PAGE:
Thomas Cook succeeded in finding a backer to provide the additional £200m, but the BBC understands that the backer has now pulled out and the group of creditors will not come back to the table unless that additional funding is found.

A final vote on that deal was due to take place this week, but it has been delayed until next Friday in the face of the latest demand for extra standby funding.

Earlier this week, Thomas Cook said it was “focused on completing” the deal. It is believed to be negotiating with its banks, bondholders and Fosun in an attempt to keep the rescue on track.

In May, the operator reported a £1.5bn loss for the first half of the year. It has also issued three profit warnings over the past year and is struggling to reduce its debts.

It has blamed a series of problems for its profit warnings, including political unrest in holiday destinations such as Turkey, last summer’s prolonged heatwave and customers delaying booking holidays because of Brexit.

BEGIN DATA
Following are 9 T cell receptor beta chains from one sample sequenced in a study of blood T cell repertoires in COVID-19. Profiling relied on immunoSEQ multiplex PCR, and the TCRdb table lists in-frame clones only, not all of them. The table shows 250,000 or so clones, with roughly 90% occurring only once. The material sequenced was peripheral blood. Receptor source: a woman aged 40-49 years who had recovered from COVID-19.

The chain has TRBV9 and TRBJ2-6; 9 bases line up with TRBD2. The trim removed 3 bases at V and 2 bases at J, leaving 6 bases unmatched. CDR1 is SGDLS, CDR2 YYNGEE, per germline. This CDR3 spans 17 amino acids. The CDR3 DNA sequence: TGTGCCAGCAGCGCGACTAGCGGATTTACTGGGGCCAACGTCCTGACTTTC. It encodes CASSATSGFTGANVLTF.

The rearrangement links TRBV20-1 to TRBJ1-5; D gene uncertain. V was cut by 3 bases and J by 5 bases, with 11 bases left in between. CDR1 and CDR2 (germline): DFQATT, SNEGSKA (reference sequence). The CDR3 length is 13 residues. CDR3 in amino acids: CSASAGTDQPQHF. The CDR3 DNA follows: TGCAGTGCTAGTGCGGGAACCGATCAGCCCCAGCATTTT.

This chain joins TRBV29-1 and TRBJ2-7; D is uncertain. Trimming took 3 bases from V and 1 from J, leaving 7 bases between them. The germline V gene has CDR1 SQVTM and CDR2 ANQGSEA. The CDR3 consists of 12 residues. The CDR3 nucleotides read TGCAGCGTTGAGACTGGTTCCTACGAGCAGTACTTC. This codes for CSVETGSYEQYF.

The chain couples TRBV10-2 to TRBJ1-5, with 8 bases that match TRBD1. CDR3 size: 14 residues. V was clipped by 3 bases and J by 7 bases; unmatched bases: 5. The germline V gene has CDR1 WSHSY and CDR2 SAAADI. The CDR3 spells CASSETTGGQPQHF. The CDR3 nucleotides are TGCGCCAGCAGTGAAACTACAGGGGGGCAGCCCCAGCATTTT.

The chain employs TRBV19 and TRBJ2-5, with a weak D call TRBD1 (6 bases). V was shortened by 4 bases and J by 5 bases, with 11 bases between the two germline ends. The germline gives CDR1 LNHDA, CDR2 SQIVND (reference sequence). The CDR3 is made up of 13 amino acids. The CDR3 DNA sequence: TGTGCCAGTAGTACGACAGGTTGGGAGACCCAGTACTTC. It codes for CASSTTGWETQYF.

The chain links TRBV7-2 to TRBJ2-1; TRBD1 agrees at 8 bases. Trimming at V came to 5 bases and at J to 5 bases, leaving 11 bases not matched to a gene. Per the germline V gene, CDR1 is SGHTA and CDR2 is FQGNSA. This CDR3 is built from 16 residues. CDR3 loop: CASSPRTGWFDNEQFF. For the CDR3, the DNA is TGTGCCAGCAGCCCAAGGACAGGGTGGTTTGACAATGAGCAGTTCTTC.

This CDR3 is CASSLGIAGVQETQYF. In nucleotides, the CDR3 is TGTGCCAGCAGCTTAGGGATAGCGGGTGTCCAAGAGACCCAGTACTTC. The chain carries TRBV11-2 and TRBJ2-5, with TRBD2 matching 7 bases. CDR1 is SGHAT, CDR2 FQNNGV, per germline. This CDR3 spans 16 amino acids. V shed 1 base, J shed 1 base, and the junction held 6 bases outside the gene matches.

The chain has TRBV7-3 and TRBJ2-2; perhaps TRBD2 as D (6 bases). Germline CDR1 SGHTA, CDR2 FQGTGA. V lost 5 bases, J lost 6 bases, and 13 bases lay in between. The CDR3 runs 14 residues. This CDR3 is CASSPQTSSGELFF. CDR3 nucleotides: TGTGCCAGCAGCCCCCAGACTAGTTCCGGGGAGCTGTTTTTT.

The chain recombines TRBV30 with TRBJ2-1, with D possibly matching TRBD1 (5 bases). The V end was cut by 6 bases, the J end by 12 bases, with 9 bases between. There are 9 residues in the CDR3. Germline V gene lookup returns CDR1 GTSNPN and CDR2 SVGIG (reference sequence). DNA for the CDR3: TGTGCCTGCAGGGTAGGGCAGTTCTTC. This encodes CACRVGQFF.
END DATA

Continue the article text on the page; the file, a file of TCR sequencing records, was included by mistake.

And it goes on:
What are your rights?

If you are on a package holiday you are covered by the Air Travel Organiser’s Licence scheme (ATOL).

The scheme will pay for your accommodation abroad, although you may have to move to a different hotel or apartment.

ATOL will also pay to have you brought home if the airline is no longer operating.

If you have holiday booked in the future you will also be refunded by the scheme.

If you have booked a flight-only deal you will need to apply to your travel insurance company or credit card and debit card provider to seek a refund.

When Monarch Airlines collapsed in 2017, the government organised to bring home all the stranded passengers, whether they were covered by ATOL or not.